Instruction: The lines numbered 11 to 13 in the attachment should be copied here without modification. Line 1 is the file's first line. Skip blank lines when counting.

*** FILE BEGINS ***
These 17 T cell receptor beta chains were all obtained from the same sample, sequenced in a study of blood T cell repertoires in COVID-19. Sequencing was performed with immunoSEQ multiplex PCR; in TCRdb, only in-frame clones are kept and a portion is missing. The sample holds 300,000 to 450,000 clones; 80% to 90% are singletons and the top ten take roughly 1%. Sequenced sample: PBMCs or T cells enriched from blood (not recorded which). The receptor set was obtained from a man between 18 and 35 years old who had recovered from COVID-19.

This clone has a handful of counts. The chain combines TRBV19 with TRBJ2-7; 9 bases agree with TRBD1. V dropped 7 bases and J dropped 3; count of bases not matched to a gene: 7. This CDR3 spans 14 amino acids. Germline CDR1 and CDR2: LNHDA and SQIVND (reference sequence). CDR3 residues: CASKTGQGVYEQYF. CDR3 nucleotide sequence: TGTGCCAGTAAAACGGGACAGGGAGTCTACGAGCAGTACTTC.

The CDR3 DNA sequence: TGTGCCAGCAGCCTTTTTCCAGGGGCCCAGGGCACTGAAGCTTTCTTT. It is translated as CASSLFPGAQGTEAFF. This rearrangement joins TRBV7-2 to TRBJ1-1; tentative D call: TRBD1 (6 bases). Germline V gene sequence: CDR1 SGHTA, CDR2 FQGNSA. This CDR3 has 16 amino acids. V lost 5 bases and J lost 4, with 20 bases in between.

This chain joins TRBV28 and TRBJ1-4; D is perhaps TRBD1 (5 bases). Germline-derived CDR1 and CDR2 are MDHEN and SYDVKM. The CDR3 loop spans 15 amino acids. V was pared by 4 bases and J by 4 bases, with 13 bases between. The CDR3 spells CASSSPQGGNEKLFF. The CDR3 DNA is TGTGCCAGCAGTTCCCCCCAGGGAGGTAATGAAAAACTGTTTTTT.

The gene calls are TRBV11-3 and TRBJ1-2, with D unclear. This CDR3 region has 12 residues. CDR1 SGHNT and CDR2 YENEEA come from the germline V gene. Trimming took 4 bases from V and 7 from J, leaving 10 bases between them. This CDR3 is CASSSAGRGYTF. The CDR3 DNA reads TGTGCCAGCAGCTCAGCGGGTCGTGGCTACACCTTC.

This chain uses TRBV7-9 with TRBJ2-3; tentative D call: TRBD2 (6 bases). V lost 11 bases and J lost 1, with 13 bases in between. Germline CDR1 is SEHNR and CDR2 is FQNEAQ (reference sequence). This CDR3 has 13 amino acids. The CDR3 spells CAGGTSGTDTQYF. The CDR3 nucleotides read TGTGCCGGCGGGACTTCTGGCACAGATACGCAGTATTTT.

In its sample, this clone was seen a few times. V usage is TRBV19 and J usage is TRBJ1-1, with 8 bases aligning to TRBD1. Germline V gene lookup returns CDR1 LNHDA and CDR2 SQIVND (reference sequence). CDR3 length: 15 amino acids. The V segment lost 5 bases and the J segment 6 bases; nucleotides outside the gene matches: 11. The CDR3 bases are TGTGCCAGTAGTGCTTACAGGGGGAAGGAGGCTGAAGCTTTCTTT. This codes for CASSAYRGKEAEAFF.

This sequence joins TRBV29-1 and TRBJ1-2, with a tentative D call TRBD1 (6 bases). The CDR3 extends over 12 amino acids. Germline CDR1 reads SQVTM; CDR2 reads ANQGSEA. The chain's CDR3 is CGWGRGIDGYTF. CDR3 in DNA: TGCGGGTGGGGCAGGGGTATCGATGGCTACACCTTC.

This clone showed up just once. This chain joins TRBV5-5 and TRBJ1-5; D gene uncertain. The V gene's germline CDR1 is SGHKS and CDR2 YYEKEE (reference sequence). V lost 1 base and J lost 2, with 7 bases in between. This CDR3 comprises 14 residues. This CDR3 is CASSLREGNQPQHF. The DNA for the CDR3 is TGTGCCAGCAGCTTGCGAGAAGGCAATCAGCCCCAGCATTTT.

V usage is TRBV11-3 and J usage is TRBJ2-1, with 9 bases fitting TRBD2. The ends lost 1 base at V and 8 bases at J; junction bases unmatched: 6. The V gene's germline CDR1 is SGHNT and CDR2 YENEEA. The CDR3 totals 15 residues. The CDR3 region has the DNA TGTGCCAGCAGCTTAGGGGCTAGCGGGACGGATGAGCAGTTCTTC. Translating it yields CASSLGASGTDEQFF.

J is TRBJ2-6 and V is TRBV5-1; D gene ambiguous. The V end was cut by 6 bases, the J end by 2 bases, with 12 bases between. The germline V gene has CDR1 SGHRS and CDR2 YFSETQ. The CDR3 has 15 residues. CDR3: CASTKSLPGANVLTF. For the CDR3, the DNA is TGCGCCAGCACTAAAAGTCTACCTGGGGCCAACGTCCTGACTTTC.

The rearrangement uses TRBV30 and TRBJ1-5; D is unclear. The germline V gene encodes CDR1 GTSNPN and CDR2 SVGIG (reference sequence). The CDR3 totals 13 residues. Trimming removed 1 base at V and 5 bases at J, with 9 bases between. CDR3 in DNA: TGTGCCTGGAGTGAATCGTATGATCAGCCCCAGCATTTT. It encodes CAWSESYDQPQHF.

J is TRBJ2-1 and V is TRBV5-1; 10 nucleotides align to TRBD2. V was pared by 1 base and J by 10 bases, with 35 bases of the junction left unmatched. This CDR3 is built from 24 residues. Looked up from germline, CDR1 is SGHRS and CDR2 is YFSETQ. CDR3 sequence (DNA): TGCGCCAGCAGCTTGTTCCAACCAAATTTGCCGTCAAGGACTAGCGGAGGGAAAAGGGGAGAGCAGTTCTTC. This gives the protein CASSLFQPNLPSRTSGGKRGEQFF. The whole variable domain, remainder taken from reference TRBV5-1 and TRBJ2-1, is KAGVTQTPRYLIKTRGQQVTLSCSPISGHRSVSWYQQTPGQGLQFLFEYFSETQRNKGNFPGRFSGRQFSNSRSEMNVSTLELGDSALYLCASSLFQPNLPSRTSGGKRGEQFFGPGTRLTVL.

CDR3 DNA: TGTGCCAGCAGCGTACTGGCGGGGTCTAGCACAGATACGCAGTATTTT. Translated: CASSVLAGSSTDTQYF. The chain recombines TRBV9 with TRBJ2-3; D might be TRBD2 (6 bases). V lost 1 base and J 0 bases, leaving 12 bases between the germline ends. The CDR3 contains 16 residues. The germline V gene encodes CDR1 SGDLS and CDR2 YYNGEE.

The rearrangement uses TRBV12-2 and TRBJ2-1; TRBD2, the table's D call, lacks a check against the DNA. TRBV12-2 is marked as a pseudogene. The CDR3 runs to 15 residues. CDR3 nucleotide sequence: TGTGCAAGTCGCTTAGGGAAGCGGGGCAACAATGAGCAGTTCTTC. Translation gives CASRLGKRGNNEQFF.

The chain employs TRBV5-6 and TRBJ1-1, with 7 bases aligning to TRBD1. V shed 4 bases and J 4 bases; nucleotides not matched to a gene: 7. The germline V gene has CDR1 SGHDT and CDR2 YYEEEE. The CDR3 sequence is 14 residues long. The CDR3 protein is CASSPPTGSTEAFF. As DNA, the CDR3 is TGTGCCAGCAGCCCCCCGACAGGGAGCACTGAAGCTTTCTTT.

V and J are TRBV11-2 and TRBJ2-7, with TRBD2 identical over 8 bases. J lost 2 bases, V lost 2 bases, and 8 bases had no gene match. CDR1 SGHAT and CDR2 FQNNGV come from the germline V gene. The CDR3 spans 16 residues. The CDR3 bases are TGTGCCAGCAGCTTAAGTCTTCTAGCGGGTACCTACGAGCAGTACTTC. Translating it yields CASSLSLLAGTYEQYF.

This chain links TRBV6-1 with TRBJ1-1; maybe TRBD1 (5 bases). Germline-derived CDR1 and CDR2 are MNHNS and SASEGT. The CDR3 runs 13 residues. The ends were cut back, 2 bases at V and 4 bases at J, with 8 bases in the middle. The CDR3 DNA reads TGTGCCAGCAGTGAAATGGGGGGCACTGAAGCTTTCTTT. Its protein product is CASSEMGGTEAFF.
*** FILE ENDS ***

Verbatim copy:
J is TRBJ2-6 and V is TRBV5-1; D gene ambiguous. The V end was cut by 6 bases, the J end by 2 bases, with 12 bases between. The germline V gene has CDR1 SGHRS and CDR2 YFSETQ. The CDR3 has 15 residues. CDR3: CASTKSLPGANVLTF. For the CDR3, the DNA is TGCGCCAGCACTAAAAGTCTACCTGGGGCCAACGTCCTGACTTTC.

The rearrangement uses TRBV30 and TRBJ1-5; D is unclear. The germline V gene encodes CDR1 GTSNPN and CDR2 SVGIG (reference sequence). The CDR3 totals 13 residues. Trimming removed 1 base at V and 5 bases at J, with 9 bases between. CDR3 in DNA: TGTGCCTGGAGTGAATCGTATGATCAGCCCCAGCATTTT. It encodes CAWSESYDQPQHF.

J is TRBJ2-1 and V is TRBV5-1; 10 nucleotides align to TRBD2. V was pared by 1 base and J by 10 bases, with 35 bases of the junction left unmatched. This CDR3 is built from 24 residues. Looked up from germline, CDR1 is SGHRS and CDR2 is YFSETQ. CDR3 sequence (DNA): TGCGCCAGCAGCTTGTTCCAACCAAATTTGCCGTCAAGGACTAGCGGAGGGAAAAGGGGAGAGCAGTTCTTC. This gives the protein CASSLFQPNLPSRTSGGKRGEQFF. The whole variable domain, remainder taken from reference TRBV5-1 and TRBJ2-1, is KAGVTQTPRYLIKTRGQQVTLSCSPISGHRSVSWYQQTPGQGLQFLFEYFSETQRNKGNFPGRFSGRQFSNSRSEMNVSTLELGDSALYLCASSLFQPNLPSRTSGGKRGEQFFGPGTRLTVL.